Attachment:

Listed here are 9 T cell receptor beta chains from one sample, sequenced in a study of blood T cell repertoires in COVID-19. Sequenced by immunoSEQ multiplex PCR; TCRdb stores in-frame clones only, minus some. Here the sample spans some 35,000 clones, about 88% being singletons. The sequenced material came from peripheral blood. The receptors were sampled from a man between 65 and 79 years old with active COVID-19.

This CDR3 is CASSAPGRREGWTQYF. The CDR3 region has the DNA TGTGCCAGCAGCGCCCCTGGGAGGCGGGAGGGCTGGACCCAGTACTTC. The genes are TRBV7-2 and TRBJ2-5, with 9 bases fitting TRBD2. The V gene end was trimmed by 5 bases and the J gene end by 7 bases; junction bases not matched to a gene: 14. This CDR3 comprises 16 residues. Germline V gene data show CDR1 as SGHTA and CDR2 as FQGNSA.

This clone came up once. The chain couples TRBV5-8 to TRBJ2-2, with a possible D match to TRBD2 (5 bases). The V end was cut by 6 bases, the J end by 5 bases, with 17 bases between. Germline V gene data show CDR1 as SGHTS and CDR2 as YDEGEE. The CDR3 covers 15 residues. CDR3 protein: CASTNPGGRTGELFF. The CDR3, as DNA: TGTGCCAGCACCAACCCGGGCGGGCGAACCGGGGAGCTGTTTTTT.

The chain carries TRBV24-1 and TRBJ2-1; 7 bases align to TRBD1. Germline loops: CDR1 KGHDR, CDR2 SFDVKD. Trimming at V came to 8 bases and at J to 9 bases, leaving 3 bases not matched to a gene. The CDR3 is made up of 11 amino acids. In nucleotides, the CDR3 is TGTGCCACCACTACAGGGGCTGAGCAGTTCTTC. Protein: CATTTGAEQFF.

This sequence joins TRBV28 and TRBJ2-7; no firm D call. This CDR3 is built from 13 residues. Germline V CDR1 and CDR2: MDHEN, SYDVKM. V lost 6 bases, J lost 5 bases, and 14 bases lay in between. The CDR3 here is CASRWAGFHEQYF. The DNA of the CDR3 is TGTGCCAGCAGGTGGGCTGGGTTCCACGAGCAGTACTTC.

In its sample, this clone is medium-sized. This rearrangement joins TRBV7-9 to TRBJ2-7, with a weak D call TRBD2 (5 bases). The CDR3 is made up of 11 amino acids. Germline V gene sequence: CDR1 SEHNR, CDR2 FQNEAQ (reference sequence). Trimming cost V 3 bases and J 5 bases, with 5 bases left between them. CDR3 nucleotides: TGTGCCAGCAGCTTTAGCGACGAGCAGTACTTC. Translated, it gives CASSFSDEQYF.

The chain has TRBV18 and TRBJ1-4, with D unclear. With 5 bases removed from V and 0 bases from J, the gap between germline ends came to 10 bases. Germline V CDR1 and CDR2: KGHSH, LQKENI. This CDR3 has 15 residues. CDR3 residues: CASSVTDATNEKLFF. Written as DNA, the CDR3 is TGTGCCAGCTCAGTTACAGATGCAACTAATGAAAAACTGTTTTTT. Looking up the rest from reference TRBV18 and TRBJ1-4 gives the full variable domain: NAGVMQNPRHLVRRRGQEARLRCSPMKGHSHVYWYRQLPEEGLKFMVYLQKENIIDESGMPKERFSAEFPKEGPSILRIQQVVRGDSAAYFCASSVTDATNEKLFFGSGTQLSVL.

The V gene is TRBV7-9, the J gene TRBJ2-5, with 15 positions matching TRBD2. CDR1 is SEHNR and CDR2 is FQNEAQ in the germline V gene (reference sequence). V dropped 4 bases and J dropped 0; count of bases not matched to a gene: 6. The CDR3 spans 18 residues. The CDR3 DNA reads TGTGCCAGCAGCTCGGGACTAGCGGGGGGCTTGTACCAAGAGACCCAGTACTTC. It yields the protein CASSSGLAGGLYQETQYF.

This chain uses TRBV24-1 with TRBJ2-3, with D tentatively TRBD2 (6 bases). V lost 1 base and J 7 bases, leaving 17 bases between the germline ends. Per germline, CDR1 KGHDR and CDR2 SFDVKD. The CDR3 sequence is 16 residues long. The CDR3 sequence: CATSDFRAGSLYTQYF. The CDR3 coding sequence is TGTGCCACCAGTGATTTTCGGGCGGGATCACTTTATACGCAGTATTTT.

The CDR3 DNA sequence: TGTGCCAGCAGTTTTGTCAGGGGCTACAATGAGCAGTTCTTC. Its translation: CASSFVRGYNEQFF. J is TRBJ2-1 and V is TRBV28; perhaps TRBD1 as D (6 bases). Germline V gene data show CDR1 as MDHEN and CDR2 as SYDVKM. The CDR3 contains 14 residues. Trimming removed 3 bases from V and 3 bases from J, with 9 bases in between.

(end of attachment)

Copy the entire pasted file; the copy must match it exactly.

Listed here are 9 T cell receptor beta chains from one sample, sequenced in a study of blood T cell repertoires in COVID-19. Sequenced by immunoSEQ multiplex PCR; TCRdb stores in-frame clones only, minus some. Here the sample spans some 35,000 clones, about 88% being singletons. The sequenced material came from peripheral blood. The receptors were sampled from a man between 65 and 79 years old with active COVID-19.

This CDR3 is CASSAPGRREGWTQYF. The CDR3 region has the DNA TGTGCCAGCAGCGCCCCTGGGAGGCGGGAGGGCTGGACCCAGTACTTC. The genes are TRBV7-2 and TRBJ2-5, with 9 bases fitting TRBD2. The V gene end was trimmed by 5 bases and the J gene end by 7 bases; junction bases not matched to a gene: 14. This CDR3 comprises 16 residues. Germline V gene data show CDR1 as SGHTA and CDR2 as FQGNSA.

This clone came up once. The chain couples TRBV5-8 to TRBJ2-2, with a possible D match to TRBD2 (5 bases). The V end was cut by 6 bases, the J end by 5 bases, with 17 bases between. Germline V gene data show CDR1 as SGHTS and CDR2 as YDEGEE. The CDR3 covers 15 residues. CDR3 protein: CASTNPGGRTGELFF. The CDR3, as DNA: TGTGCCAGCACCAACCCGGGCGGGCGAACCGGGGAGCTGTTTTTT.

The chain carries TRBV24-1 and TRBJ2-1; 7 bases align to TRBD1. Germline loops: CDR1 KGHDR, CDR2 SFDVKD. Trimming at V came to 8 bases and at J to 9 bases, leaving 3 bases not matched to a gene. The CDR3 is made up of 11 amino acids. In nucleotides, the CDR3 is TGTGCCACCACTACAGGGGCTGAGCAGTTCTTC. Protein: CATTTGAEQFF.

This sequence joins TRBV28 and TRBJ2-7; no firm D call. This CDR3 is built from 13 residues. Germline V CDR1 and CDR2: MDHEN, SYDVKM. V lost 6 bases, J lost 5 bases, and 14 bases lay in between. The CDR3 here is CASRWAGFHEQYF. The DNA of the CDR3 is TGTGCCAGCAGGTGGGCTGGGTTCCACGAGCAGTACTTC.

In its sample, this clone is medium-sized. This rearrangement joins TRBV7-9 to TRBJ2-7, with a weak D call TRBD2 (5 bases). The CDR3 is made up of 11 amino acids. Germline V gene sequence: CDR1 SEHNR, CDR2 FQNEAQ (reference sequence). Trimming cost V 3 bases and J 5 bases, with 5 bases left between them. CDR3 nucleotides: TGTGCCAGCAGCTTTAGCGACGAGCAGTACTTC. Translated, it gives CASSFSDEQYF.

The chain has TRBV18 and TRBJ1-4, with D unclear. With 5 bases removed from V and 0 bases from J, the gap between germline ends came to 10 bases. Germline V CDR1 and CDR2: KGHSH, LQKENI. This CDR3 has 15 residues. CDR3 residues: CASSVTDATNEKLFF. Written as DNA, the CDR3 is TGTGCCAGCTCAGTTACAGATGCAACTAATGAAAAACTGTTTTTT. Looking up the rest from reference TRBV18 and TRBJ1-4 gives the full variable domain: NAGVMQNPRHLVRRRGQEARLRCSPMKGHSHVYWYRQLPEEGLKFMVYLQKENIIDESGMPKERFSAEFPKEGPSILRIQQVVRGDSAAYFCASSVTDATNEKLFFGSGTQLSVL.

The V gene is TRBV7-9, the J gene TRBJ2-5, with 15 positions matching TRBD2. CDR1 is SEHNR and CDR2 is FQNEAQ in the germline V gene (reference sequence). V dropped 4 bases and J dropped 0; count of bases not matched to a gene: 6. The CDR3 spans 18 residues. The CDR3 DNA reads TGTGCCAGCAGCTCGGGACTAGCGGGGGGCTTGTACCAAGAGACCCAGTACTTC. It yields the protein CASSSGLAGGLYQETQYF.

This chain uses TRBV24-1 with TRBJ2-3, with D tentatively TRBD2 (6 bases). V lost 1 base and J 7 bases, leaving 17 bases between the germline ends. Per germline, CDR1 KGHDR and CDR2 SFDVKD. The CDR3 sequence is 16 residues long. The CDR3 sequence: CATSDFRAGSLYTQYF. The CDR3 coding sequence is TGTGCCACCAGTGATTTTCGGGCGGGATCACTTTATACGCAGTATTTT.

The CDR3 DNA sequence: TGTGCCAGCAGTTTTGTCAGGGGCTACAATGAGCAGTTCTTC. Its translation: CASSFVRGYNEQFF. J is TRBJ2-1 and V is TRBV28; perhaps TRBD1 as D (6 bases). Germline V gene data show CDR1 as MDHEN and CDR2 as SYDVKM. The CDR3 contains 14 residues. Trimming removed 3 bases from V and 3 bases from J, with 9 bases in between.